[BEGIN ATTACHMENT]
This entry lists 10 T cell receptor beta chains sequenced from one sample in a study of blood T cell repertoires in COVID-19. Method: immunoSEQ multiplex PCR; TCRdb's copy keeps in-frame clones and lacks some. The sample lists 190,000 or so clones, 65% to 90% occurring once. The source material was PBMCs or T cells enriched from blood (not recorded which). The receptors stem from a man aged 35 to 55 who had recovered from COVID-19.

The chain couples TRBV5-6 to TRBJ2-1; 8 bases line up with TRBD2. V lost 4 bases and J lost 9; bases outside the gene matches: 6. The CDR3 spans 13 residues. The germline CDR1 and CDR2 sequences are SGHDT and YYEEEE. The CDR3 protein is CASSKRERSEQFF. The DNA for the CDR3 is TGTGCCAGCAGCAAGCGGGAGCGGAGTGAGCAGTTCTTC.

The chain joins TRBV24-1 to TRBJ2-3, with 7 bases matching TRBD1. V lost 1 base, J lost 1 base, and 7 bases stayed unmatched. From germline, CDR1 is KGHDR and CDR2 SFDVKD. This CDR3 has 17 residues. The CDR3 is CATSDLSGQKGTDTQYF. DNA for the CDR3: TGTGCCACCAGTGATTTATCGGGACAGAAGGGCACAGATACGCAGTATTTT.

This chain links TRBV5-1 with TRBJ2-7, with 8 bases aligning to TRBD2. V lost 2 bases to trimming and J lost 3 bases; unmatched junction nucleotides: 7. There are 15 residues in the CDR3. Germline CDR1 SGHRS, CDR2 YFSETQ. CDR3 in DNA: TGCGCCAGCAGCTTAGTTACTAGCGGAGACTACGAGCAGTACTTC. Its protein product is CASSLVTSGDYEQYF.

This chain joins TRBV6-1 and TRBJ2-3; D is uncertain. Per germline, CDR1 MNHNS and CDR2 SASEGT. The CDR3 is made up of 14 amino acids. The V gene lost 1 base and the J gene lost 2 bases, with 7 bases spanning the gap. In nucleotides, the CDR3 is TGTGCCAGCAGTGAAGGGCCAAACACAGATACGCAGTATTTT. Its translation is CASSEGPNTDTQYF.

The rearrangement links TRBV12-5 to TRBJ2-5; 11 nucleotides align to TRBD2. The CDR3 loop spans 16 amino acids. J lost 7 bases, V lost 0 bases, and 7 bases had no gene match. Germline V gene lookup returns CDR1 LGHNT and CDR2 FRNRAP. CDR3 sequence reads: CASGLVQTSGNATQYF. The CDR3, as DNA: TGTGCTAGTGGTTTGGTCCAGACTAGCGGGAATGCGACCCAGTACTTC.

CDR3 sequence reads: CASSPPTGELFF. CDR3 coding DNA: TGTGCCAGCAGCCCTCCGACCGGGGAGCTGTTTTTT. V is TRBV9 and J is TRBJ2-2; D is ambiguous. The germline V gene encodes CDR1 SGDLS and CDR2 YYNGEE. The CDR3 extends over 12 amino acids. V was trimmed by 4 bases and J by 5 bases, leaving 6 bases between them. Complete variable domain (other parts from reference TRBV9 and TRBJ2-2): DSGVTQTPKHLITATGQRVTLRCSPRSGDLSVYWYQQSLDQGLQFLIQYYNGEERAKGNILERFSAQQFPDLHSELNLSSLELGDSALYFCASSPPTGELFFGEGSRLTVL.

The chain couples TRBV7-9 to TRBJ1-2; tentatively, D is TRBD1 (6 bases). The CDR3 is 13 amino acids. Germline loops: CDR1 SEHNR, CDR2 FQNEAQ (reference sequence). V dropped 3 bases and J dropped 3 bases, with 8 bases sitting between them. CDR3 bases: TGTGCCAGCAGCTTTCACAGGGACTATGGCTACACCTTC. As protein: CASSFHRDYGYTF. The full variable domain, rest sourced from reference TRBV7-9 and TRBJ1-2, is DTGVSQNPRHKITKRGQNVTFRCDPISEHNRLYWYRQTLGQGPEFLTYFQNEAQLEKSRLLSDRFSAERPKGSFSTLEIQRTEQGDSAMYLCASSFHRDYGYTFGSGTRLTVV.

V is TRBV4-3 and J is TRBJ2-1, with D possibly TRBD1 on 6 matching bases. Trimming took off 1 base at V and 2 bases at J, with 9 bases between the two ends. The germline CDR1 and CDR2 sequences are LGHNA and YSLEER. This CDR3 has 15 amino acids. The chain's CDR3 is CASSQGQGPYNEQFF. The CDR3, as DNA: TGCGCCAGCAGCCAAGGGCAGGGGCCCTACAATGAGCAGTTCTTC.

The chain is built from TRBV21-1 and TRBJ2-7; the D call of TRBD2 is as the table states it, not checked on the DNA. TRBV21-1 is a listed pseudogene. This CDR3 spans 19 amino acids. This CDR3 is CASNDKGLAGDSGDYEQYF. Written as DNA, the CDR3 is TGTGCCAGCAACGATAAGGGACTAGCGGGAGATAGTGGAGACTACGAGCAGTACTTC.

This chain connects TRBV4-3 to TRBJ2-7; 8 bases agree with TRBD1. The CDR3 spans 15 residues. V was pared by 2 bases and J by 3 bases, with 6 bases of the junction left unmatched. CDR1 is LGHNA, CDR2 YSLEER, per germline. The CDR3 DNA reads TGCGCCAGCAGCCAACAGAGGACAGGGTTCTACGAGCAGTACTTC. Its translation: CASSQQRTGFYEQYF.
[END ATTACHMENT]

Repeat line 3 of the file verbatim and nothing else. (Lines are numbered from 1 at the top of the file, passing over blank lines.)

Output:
The chain joins TRBV24-1 to TRBJ2-3, with 7 bases matching TRBD1. V lost 1 base, J lost 1 base, and 7 bases stayed unmatched. From germline, CDR1 is KGHDR and CDR2 SFDVKD. This CDR3 has 17 residues. The CDR3 is CATSDLSGQKGTDTQYF. DNA for the CDR3: TGTGCCACCAGTGATTTATCGGGACAGAAGGGCACAGATACGCAGTATTTT.